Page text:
Now that the dust has settled and users have had almost a year to digest Facebook’s polarizing site redesign, it’s time to take stock of the social-networking behemoth’s strengths and weaknesses. Back in July, PC World tech writer Hillary Rhodes posed a thought-provoking question: Is Facebook past its prime? It may still be too early to provide a conclusive answer, but we can at least take some time to evaluate the site’s recent successes and missteps.
From the outset it was clear that Facebook founder and CEO Mark Zuckerberg regarded Twitter as a serious contender in the social-networking world. Those beliefs manifested themselves in the redesign, which aped Twitter’s simplicity and real-time news feed. Twitter began to catch on with celebrities, journalists and average Joes, in part because of the quickness and ease associated with tweeting.
The days and weeks following the redesign saw poll after poll suggesting that Facebook users were dissatisfied with the new layout and the archaic inbox feature. Longtime users were suddenly inundated with photo albums courtesy of acquaintances they barely knew. In short, they missed the old, familiar site.
Even as many loyal Facebook users signed up for Twitter accounts, Zuckerberg stood firm. His position seemed to be that there was enough room for two titans in the social networking racquet. Sure enough, Facebook has not gone the way of MySpace, the older-generation networking site that has diminished in popularity these last few years. On the contrary, Facebook has remained profitable, and the company plans to hire 500 new employees in a year when layoffs have been the norm.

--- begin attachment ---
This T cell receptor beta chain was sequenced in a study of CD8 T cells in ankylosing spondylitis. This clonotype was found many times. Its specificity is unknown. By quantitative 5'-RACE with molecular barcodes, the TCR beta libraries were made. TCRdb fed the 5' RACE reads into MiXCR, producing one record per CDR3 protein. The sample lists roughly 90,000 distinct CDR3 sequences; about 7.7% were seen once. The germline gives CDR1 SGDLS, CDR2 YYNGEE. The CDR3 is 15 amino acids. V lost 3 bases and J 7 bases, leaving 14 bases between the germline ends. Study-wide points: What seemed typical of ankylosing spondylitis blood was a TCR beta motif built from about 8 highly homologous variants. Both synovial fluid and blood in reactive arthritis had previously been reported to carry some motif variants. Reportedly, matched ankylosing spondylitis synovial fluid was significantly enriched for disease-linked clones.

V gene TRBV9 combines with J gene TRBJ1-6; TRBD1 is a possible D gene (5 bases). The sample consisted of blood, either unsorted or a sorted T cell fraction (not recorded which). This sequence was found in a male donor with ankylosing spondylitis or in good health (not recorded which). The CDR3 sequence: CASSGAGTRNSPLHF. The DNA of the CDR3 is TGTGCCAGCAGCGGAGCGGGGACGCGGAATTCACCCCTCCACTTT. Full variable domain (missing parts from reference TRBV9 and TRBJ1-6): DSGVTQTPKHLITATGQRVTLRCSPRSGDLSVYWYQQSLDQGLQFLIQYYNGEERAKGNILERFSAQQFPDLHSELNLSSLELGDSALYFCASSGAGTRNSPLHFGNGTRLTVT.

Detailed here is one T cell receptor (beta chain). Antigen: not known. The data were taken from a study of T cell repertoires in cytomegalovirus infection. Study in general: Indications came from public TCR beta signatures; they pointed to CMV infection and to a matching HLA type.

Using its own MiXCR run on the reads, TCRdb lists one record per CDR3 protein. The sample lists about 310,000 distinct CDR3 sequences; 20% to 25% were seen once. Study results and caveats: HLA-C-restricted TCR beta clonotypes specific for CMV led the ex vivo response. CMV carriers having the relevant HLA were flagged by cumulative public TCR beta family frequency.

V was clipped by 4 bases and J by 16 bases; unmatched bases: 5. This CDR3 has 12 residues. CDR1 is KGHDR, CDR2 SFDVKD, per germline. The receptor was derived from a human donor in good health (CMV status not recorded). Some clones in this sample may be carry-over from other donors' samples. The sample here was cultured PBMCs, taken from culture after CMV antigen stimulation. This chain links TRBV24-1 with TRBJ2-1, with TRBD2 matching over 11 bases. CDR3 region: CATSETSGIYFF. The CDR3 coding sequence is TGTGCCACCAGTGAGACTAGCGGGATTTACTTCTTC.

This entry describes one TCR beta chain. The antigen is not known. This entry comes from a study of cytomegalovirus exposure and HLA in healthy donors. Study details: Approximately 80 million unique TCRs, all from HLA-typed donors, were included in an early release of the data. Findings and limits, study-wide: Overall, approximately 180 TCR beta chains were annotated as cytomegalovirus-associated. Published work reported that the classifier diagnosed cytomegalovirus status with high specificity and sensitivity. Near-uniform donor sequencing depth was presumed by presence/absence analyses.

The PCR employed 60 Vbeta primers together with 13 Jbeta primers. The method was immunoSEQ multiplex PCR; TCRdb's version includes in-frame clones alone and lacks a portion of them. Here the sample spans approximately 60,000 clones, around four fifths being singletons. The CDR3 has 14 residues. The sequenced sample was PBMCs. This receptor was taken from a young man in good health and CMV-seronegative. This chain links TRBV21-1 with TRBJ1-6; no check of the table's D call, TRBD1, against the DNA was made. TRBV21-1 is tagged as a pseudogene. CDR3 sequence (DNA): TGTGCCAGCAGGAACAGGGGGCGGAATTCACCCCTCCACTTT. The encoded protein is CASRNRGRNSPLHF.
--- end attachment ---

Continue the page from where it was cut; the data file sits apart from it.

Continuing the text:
Whatever complaints and critiques users might hurl at Facebook, there’s no arguing with the site’s continued popularity in terms of page hits and unique visitors. Alexa.com ranks Facebook in second place – behind only Google – in its list of top 500 sites on the Web. In comparison, Twitter sits back in the 13th position.
Still, users have plenty of niggling complaints about Facebook that remain unresolved. The “Highlights” section, which appears to the right of the general news feed, is confusing at best and superfluous at worst. From a user’s perspective, the Highlights seem to collect an array of stale items from the news feed and republish them in random order.
The Facebook faithful have also expressed annoyance about a phenomenon I’ve decided to dub “The Rise of the Survey.” During Facebook’s infancy, surveys represented an innocuous way to kill time and compare results with friends. At some point, survey application designers created a monster. Users have grown tired of being constantly bombarded with frivolous survey results.
From a marketing perspective, Facebook does appear to have a leg up on the competition. Entrepreneurs can create unique “fan pages” over the social network and implore their friends and acquaintances to sign up for updates. Those same entrepreneurs have the option of passing along tidbits about the business via Twitter feed, but that strategy lacks the ease and convenience of a single, centralized information source.
For now it appears that Facebook has carved out a distinct niche in the social-networking landscape, allowing it to coexist with Twitter indefinitely. Selling ad space has proved to be a huge economic boon for the company – one that has yet to be matched by Biz Stone and other Twitter executives. Where the two sites go from here is anyone’s guess, but it looks like a two-horse race all the way.